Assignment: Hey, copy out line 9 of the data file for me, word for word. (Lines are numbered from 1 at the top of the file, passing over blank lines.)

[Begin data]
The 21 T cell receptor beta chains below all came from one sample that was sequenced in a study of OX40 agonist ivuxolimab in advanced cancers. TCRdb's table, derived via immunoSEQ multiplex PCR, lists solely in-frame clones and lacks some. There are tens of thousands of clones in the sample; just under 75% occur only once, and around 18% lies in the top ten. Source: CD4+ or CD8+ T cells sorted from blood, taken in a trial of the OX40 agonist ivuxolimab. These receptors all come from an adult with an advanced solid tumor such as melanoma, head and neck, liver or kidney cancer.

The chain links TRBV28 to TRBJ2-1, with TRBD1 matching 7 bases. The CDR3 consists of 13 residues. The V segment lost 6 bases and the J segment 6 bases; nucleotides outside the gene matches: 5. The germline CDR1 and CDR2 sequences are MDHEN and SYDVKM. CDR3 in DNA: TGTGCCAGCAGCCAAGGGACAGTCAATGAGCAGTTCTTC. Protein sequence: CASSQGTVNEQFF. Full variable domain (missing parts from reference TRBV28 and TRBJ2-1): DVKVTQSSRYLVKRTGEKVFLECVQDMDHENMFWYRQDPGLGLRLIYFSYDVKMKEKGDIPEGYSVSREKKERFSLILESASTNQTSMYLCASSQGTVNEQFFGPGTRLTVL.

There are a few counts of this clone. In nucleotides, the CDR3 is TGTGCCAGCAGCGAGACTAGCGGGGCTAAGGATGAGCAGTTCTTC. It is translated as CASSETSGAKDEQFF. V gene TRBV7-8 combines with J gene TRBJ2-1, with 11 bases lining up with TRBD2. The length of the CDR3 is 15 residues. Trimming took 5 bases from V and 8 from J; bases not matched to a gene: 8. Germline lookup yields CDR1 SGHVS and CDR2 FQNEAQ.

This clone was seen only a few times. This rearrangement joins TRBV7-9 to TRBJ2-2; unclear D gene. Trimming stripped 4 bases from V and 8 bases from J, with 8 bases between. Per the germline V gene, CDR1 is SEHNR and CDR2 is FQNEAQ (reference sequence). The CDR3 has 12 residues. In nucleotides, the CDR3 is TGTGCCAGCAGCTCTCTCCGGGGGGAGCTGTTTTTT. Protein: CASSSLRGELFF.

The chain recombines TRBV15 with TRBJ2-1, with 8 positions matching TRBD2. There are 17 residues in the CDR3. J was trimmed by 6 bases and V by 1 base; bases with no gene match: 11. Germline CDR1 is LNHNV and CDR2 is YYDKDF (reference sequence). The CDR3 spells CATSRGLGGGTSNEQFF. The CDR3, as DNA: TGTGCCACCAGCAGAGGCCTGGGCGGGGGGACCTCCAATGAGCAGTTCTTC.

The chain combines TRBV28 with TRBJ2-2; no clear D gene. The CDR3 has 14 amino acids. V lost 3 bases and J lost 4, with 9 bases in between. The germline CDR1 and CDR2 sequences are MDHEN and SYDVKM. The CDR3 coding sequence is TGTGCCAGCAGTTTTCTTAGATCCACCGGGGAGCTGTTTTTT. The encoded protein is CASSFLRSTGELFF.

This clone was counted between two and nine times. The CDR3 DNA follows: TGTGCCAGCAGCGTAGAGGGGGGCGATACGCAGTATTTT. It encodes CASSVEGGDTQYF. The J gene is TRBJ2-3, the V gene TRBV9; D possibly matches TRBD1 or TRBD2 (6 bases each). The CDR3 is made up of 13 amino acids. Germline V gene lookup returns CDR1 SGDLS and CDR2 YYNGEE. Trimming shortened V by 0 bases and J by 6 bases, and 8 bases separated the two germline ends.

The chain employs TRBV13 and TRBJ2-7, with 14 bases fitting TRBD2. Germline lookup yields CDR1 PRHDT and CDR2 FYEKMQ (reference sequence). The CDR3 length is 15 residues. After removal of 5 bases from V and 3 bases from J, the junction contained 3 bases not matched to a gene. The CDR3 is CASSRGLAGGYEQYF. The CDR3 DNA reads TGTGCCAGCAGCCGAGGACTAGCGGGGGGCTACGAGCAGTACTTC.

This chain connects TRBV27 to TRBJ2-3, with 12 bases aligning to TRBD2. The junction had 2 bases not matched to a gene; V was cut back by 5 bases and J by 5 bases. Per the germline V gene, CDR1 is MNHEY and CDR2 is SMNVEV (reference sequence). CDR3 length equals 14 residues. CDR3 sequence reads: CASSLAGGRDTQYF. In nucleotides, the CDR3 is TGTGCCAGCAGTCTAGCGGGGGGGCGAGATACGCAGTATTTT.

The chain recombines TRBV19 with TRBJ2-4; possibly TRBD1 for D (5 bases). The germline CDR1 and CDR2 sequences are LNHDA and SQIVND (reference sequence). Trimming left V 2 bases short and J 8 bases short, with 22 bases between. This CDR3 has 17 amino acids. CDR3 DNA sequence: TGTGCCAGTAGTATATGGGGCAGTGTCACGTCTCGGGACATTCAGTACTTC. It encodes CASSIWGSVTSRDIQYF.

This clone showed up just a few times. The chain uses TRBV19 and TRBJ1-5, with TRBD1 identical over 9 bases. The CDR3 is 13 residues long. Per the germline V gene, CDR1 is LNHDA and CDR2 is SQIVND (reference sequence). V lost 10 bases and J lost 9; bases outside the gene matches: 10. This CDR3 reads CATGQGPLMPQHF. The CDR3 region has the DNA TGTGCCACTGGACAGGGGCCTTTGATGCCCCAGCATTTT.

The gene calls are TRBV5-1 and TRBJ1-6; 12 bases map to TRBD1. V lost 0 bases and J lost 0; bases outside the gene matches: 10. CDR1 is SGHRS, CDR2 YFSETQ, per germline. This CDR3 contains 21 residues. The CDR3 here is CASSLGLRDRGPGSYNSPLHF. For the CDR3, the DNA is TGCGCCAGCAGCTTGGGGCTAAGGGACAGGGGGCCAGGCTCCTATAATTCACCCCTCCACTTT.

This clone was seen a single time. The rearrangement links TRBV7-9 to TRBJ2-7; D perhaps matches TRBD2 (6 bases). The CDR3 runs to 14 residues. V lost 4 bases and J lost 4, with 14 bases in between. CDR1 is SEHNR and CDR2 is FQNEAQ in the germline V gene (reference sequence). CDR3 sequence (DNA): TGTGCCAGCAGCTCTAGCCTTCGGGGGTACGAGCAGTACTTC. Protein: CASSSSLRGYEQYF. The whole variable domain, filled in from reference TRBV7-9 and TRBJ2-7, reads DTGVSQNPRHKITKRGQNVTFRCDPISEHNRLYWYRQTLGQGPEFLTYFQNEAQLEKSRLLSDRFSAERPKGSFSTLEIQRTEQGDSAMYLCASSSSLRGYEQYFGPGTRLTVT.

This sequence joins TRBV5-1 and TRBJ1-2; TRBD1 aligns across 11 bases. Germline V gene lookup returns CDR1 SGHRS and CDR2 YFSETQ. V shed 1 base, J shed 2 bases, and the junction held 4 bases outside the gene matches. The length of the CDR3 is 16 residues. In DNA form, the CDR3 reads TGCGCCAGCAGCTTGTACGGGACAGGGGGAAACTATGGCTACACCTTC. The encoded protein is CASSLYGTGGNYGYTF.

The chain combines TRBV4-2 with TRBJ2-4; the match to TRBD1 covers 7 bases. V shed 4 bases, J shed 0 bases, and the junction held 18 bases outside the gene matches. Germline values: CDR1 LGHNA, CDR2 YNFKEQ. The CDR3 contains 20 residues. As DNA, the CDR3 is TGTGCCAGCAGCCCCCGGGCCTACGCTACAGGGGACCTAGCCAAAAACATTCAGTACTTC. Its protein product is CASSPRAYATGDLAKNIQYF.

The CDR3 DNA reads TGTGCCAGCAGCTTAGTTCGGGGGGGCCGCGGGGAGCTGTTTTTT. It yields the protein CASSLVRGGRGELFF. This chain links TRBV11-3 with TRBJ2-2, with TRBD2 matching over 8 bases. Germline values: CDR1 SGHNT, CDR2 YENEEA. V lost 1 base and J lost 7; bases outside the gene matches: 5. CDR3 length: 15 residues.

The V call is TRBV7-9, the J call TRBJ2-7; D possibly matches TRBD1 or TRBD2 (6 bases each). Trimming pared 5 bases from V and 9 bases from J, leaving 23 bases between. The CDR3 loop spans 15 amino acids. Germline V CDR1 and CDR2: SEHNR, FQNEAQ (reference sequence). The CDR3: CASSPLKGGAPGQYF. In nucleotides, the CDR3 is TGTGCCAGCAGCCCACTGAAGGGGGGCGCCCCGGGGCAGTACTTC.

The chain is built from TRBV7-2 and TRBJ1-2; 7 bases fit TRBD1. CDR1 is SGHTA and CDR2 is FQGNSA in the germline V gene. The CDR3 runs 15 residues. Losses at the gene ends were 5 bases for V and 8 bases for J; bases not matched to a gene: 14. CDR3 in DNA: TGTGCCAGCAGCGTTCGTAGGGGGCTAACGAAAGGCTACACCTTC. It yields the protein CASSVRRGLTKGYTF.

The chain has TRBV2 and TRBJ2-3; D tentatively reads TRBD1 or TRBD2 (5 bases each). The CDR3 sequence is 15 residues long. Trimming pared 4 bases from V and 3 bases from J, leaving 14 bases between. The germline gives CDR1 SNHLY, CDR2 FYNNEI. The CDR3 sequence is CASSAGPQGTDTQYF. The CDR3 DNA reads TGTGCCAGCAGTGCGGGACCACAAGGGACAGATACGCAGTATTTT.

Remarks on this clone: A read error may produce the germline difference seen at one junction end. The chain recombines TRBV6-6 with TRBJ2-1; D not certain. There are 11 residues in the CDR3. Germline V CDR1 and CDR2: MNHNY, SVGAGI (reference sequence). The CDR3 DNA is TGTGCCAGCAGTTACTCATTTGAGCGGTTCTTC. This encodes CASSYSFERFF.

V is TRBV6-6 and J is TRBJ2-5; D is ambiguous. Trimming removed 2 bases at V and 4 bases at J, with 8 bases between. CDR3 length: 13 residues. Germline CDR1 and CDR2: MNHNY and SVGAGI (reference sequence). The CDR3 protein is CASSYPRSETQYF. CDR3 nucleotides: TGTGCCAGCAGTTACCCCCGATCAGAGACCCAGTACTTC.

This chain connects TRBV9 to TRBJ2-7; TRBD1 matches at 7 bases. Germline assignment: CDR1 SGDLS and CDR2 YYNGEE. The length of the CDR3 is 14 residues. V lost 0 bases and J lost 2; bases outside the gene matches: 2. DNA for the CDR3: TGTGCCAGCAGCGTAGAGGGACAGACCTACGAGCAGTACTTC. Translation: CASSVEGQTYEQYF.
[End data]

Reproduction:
This chain connects TRBV27 to TRBJ2-3, with 12 bases aligning to TRBD2. The junction had 2 bases not matched to a gene; V was cut back by 5 bases and J by 5 bases. Per the germline V gene, CDR1 is MNHEY and CDR2 is SMNVEV (reference sequence). CDR3 length equals 14 residues. CDR3 sequence reads: CASSLAGGRDTQYF. In nucleotides, the CDR3 is TGTGCCAGCAGTCTAGCGGGGGGGCGAGATACGCAGTATTTT.